Nonfreezing cold injuries among long-distance polar rowers
journal contributionposted on 2020-04-22, 10:40 authored by Daniel LongmanDaniel Longman, Emily L Brown, Christopher HE Imray
Nonfreezing cold injury (NFCI) is a peripheral cold injury that occurs when the extremities are exposed to cold temperatures, at or near the freezing point, for sustained periods of time (48–96 h at temperatures of usually around 0 to 6°C with associated wind chill). Although NFCI often goes unreported and may be underdiagnosed, it is a cause of significant morbidity in those working in cold conditions, particularly those in the military. Thus, further research into the prevention, recognition, and treatment of NFCI is warranted.
The height, body weight, and body composition of 6 rowers taking part in 1 or 2 legs of the 2017 Polar Row expedition were measured. The weather conditions of the 2 legs of the journey were recorded, and symptoms relating to NFCI were documented.
All incidences of NFCI occurred during Leg 2 of the expedition, which was colder and wetter. Of the Leg 2 rowers, those who developed NFCI had a trend toward higher pre-row body weight and body mass index and a trends toward losing more weight and body water relative to those who did not.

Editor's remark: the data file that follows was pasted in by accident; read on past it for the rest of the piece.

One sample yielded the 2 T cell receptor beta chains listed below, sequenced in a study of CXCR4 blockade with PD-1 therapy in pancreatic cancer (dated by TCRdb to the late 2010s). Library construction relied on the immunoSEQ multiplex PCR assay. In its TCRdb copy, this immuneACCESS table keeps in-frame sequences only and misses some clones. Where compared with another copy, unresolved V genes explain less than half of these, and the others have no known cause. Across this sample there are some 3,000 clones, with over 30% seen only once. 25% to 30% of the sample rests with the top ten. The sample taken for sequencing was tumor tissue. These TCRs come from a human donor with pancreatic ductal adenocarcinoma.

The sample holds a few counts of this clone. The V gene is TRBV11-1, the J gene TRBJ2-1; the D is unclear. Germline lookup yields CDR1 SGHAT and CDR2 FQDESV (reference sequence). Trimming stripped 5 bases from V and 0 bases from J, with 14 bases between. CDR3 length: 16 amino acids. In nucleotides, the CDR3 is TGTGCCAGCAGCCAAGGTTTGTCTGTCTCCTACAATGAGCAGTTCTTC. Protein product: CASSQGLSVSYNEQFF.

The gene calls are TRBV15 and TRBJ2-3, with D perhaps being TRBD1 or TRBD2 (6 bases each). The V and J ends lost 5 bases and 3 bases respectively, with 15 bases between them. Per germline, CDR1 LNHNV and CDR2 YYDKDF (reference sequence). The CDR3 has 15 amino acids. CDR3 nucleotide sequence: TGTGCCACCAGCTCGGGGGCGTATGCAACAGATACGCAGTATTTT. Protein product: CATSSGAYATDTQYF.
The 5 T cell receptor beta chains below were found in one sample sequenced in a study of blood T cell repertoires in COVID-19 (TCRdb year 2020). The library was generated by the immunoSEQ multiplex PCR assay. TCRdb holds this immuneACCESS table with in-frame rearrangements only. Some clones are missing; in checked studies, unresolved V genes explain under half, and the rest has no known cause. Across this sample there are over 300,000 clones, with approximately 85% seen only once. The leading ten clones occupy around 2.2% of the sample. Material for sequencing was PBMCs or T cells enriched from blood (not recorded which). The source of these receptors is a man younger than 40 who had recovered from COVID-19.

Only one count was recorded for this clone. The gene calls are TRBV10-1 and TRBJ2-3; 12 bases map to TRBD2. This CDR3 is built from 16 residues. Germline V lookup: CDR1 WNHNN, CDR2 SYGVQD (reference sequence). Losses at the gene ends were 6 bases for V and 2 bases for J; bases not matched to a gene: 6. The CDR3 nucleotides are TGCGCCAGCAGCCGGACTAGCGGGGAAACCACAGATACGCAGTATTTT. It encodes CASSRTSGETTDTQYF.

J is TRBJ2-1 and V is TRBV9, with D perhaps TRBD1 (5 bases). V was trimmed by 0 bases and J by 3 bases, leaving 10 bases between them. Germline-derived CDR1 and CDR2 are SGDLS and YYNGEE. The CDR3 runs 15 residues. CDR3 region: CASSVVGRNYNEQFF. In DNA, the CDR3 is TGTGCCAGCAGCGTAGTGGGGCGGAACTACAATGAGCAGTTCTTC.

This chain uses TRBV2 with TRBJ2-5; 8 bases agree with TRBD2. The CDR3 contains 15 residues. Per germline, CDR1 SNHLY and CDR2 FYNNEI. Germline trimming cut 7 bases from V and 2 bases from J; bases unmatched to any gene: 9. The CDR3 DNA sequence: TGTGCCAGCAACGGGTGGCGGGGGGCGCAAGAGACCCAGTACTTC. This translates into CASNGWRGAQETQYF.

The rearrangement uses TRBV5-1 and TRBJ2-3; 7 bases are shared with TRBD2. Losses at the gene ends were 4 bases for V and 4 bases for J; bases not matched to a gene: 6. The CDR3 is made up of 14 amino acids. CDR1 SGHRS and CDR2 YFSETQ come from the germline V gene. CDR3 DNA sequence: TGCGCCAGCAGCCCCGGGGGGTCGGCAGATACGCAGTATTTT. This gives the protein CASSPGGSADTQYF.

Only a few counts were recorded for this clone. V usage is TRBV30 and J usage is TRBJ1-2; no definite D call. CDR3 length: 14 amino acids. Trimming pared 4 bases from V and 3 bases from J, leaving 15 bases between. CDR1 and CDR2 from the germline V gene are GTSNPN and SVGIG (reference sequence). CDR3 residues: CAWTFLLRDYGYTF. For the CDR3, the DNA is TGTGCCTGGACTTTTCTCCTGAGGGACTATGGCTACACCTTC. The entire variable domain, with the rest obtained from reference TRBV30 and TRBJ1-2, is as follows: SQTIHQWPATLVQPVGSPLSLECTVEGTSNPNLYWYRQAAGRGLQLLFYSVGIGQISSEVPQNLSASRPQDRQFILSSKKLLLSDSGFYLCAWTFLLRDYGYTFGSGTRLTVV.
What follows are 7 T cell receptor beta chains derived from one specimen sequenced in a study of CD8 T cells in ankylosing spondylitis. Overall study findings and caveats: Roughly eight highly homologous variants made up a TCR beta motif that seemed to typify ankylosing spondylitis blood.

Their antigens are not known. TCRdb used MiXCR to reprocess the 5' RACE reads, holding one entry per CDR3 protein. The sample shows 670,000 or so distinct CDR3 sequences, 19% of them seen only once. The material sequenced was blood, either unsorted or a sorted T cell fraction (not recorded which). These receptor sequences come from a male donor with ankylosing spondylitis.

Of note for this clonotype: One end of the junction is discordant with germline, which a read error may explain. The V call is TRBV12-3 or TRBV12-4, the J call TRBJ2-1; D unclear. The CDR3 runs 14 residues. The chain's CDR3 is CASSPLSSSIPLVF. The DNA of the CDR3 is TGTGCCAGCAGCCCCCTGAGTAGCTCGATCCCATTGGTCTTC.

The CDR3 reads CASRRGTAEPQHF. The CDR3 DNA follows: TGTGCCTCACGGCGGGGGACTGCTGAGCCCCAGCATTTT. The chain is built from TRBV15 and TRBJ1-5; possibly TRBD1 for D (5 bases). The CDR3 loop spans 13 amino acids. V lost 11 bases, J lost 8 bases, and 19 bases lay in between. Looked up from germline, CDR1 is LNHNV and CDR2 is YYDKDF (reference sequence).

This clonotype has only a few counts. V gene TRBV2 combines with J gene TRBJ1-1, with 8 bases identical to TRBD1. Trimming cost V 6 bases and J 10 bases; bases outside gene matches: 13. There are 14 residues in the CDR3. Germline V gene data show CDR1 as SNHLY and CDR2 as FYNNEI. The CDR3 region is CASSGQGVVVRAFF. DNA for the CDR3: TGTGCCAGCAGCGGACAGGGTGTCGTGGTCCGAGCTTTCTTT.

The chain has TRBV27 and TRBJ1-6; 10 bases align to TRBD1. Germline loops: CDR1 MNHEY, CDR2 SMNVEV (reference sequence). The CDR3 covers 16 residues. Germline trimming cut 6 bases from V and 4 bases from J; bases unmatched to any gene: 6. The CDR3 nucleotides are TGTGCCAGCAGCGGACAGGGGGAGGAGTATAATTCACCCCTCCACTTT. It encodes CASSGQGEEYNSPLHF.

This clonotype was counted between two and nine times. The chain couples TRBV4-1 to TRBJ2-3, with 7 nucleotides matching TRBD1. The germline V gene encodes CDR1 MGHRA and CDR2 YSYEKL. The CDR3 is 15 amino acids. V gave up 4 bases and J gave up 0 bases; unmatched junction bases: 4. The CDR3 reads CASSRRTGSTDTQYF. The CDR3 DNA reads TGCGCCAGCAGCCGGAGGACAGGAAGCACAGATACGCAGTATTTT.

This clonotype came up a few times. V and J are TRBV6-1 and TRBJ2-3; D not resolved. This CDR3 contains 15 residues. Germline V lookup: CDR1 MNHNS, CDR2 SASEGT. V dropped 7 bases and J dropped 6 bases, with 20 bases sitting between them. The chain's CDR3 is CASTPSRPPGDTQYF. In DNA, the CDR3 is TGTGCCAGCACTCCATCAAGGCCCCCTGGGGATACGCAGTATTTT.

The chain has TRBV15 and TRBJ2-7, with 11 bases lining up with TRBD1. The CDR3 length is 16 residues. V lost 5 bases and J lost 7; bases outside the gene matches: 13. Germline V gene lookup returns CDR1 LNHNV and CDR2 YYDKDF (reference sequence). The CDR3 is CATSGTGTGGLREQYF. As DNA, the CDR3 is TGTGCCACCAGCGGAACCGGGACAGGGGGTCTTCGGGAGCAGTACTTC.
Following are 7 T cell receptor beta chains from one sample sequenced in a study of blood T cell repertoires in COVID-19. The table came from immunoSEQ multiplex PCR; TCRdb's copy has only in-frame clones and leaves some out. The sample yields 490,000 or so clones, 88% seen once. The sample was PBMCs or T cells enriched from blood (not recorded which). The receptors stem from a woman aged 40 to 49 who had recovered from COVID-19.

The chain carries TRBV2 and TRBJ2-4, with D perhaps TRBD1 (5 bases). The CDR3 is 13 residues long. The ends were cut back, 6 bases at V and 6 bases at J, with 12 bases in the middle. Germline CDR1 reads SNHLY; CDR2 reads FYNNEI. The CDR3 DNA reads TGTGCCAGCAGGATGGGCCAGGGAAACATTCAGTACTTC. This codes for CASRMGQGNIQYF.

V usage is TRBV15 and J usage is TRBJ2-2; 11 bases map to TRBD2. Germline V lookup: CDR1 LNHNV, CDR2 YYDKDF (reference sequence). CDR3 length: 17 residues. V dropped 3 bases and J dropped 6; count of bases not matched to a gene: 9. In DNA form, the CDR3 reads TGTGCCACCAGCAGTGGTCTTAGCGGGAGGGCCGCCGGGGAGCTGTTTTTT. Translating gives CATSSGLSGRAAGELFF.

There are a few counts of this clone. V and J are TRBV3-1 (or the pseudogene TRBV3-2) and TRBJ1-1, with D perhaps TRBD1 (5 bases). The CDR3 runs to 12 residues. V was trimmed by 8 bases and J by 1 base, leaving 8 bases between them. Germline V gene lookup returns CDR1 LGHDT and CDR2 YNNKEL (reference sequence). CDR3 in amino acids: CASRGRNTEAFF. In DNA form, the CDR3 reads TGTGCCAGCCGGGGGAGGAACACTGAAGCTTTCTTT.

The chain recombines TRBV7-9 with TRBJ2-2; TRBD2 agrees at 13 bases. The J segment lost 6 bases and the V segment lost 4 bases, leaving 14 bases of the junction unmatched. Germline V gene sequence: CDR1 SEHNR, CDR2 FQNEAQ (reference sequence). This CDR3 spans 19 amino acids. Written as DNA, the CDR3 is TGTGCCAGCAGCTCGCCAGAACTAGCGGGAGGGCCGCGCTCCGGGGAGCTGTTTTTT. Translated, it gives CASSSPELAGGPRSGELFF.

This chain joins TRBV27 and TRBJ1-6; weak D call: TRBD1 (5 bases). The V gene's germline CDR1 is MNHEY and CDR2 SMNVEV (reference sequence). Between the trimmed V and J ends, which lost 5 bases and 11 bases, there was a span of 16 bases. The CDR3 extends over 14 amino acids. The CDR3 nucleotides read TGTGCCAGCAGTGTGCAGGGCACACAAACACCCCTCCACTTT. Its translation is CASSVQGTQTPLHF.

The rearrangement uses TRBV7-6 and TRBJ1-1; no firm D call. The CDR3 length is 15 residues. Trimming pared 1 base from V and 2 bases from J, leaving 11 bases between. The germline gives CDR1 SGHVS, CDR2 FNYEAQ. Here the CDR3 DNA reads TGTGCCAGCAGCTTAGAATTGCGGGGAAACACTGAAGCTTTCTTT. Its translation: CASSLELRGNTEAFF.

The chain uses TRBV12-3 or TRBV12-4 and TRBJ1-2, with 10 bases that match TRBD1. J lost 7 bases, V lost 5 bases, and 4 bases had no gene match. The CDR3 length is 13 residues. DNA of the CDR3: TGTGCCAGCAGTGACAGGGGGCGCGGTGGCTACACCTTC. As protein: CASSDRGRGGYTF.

The main factor contributing to the incidence of NFCI appeared to be weather; NFCI only occurred during the colder and wetter leg of the expedition. We also tentatively suggest that nutrition and dehydration may be linked to the incidence of NFCI as predisposing factors. More work, with sample sizes greater than those reported here, is required to investigate these associations to further characterize risk factors.
- Sport, Exercise and Health Sciences